The Gzilt are in their final weeks before Subliming when a political crisis emerges. Evidence, rapidly suppressed, suggests that their whole culture is founded on a manipulative lie. If this becomes generally known, the whole Sublimation project may be in peril. The facts of the matter go back to the founding of the Culture, ten thousand years ago. An almost mythical Culture member was there, part of the negotiating team who seems to know the secret truth of the matter. But Ngaroe QiRia doesn’t want to be found.
Gzilt factions contend: one wants to suppress the facts and proceed with Sublimation; the other wants to discover the truth regardless. Inevitably the Culture itself is drawn in: weapons systems are soon in action. The heroine of this tale is Vyr Cossont, a Gzilt female musician who once met QiRia and was given a copy of his mind-state. Aided by the Culture ship “Mistake Not ...” the hunt is on.
Over the course of his Culture novels, Banks has systematically explored many aspects of his utopia. This novel is focused on the nature of Subliming, and how beings with Godlike powers (Culture Minds) can nevertheless have their actions constrained. Minor themes include the meaninglessness of life, the pointlessness of most political disputes and the self-parody of art.
Sublimation is like Heaven and how do you describe that? Banks has turned to String Theory (like some priests!) to locate the Sublime in the extra, compacted dimensions. To look back to the 4D of The Real from the Sublime is to imagine most of your senses and intellect to be switched off: sophisticated analogies are the best we can do and Banks spends time on this.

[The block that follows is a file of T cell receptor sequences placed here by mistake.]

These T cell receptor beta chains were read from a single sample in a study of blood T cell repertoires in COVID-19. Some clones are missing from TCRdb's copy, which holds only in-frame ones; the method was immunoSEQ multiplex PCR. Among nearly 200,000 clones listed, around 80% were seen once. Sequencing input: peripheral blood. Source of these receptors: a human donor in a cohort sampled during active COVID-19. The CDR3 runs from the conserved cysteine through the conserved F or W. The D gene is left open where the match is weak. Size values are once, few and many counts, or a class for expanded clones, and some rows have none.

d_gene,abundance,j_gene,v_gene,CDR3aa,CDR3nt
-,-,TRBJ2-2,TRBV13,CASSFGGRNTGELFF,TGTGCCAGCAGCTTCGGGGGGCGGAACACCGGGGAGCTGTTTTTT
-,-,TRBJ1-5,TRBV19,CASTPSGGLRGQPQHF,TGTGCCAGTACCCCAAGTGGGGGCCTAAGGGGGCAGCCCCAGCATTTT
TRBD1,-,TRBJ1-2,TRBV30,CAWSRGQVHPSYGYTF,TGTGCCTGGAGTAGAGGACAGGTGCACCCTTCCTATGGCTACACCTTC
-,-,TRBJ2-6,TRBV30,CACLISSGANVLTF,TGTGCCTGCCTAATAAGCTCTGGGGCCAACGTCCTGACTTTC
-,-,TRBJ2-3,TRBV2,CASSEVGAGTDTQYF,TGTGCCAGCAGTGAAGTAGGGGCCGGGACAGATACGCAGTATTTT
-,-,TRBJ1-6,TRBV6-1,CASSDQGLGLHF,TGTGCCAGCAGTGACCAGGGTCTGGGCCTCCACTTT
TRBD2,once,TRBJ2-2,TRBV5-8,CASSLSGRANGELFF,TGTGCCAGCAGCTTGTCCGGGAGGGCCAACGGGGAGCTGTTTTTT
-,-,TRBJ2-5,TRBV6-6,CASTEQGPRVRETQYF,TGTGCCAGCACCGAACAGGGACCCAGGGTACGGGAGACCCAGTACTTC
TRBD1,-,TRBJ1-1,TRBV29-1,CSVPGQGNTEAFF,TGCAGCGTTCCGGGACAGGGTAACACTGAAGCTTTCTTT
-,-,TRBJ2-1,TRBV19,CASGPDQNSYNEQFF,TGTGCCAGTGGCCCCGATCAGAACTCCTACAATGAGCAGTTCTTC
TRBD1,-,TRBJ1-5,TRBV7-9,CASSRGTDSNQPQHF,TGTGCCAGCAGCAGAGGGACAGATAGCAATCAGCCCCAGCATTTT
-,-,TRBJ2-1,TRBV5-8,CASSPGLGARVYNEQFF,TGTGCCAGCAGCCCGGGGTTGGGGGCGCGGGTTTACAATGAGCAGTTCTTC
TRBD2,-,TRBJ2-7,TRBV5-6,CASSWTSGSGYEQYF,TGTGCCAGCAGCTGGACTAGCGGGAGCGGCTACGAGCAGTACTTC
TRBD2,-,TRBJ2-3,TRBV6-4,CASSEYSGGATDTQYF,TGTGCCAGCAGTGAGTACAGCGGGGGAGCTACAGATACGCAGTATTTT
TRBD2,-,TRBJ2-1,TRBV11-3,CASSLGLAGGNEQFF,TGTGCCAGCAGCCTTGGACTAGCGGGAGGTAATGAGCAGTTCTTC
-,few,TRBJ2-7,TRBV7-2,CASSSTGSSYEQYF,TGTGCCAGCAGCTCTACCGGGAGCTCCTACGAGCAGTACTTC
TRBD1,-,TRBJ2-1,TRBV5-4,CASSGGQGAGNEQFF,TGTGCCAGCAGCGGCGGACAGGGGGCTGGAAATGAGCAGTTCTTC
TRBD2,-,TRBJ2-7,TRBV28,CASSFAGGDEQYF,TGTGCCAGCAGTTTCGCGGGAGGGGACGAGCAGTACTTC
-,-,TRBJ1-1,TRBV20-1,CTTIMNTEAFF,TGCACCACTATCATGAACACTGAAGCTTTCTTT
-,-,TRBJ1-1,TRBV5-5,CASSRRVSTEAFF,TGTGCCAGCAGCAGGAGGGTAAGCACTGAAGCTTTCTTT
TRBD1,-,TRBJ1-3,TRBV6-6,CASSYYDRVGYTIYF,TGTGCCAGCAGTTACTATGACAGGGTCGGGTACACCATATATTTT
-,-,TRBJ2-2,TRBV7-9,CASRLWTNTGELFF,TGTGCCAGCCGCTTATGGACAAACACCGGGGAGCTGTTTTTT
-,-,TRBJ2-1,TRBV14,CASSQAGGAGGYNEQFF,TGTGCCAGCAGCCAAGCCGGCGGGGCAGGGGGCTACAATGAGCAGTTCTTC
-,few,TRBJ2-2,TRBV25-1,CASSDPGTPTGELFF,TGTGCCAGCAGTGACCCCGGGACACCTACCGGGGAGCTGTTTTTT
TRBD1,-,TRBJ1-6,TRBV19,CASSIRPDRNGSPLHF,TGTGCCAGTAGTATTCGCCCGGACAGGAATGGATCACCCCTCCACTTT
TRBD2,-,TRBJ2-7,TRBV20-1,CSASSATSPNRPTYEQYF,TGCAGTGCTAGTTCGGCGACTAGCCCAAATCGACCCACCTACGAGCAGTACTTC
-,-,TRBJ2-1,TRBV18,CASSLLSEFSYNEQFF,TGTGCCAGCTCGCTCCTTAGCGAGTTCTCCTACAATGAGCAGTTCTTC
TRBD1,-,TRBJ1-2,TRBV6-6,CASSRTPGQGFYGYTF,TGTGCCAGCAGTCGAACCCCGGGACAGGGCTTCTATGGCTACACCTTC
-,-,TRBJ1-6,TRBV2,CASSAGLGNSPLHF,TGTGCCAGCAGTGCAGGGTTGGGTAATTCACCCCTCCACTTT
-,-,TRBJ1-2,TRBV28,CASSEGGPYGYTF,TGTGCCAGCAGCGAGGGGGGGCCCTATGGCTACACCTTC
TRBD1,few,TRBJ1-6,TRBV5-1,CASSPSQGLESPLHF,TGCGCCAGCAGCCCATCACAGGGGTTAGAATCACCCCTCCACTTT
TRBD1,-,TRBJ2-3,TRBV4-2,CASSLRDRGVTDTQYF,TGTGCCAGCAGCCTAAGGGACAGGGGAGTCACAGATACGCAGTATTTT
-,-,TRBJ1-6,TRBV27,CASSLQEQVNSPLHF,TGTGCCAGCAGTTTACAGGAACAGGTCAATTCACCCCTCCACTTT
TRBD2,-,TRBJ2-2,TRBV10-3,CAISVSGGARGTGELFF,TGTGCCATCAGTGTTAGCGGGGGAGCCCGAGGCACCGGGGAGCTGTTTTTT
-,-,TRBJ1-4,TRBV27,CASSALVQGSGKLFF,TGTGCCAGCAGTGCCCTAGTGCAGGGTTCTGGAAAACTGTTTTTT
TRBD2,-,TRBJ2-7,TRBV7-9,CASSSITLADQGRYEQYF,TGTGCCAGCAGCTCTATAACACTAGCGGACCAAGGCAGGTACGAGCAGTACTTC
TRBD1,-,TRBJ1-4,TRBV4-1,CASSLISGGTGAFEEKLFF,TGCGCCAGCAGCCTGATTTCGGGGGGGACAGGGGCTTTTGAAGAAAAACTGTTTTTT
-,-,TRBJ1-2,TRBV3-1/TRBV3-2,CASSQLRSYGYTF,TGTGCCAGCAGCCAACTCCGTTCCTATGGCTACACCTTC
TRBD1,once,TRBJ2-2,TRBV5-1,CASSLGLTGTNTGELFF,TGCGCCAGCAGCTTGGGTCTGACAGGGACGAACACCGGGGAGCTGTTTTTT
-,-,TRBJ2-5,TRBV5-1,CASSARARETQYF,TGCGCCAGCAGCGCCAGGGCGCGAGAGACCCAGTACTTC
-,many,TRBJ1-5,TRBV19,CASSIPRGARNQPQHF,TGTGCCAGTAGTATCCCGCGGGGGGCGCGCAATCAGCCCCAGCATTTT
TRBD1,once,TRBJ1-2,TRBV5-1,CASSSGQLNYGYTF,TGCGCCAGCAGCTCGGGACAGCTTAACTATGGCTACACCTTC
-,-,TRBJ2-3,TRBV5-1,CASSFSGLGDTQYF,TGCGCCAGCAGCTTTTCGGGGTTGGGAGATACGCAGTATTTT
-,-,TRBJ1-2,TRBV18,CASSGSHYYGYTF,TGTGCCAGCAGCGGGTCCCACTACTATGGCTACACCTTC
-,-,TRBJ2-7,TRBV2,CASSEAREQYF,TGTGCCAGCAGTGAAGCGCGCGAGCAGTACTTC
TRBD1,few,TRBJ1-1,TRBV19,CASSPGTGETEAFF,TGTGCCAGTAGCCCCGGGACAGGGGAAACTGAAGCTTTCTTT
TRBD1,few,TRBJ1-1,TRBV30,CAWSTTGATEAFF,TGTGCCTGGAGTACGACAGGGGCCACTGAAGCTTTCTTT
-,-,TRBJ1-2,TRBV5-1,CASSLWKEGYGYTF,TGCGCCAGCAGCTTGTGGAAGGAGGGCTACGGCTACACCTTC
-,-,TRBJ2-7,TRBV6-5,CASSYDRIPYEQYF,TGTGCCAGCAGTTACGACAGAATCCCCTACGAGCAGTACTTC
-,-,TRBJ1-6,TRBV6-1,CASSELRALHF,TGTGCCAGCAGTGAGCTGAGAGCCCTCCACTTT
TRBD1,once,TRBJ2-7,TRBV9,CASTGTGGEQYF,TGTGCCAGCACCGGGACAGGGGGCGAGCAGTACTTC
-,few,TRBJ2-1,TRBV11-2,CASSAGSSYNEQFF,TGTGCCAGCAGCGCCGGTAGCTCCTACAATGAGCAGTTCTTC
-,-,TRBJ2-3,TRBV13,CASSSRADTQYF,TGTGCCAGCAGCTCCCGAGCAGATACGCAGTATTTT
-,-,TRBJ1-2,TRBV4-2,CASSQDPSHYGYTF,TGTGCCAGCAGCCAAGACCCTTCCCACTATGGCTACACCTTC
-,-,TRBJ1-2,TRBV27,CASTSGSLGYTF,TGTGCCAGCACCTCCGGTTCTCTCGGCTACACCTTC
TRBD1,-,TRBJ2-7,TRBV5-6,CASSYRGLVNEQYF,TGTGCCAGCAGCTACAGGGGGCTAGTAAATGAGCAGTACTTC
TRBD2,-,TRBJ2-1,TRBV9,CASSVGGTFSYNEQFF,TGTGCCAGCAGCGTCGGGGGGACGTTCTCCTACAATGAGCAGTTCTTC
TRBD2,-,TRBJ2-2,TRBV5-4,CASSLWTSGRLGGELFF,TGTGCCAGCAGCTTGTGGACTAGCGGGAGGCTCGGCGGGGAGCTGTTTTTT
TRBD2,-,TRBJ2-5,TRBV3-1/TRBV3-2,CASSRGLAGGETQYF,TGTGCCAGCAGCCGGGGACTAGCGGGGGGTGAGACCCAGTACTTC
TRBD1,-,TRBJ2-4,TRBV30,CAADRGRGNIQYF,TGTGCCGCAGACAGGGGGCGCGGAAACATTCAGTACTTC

The Minds are very smart and one consequence of this is that they simulate possible outcomes of situations. In the simulation of political crises the potential actions of people are important. But once you start simulating people at a precision for accuracy, you’ve created people .. and that raises a cloud of ethical issues. So here we see a profound incompleteness theorem: the Minds can’t permit themselves simulations of sufficient power so will be surprised and get things wrong: the novelist still has a job to do.
The Hydrogen Sonata of the title is “T. C. Vilabier’s String-Specific Sonata For An Instrument Yet To Be Invented, MW 1211.” The later-invented instrument is the elevenstring (after the dimensional count of String Theory) and the Sonata encodes the elements of the periodic table, starting with Hydrogen. Is it any good? A notable critic writes: “As a challenge, without peer. As music, without merit.” At its first performance the audience was divided: some hated it, the rest really hated it.
Iain M. Banks’ latest Culture novel retains the house-style of beautiful descriptive writing, character-led plot development interleaved with intelligent speculation on all manner of things. It’s also pretty exciting. The whole Culture thing evidently still has plenty of mileage in it.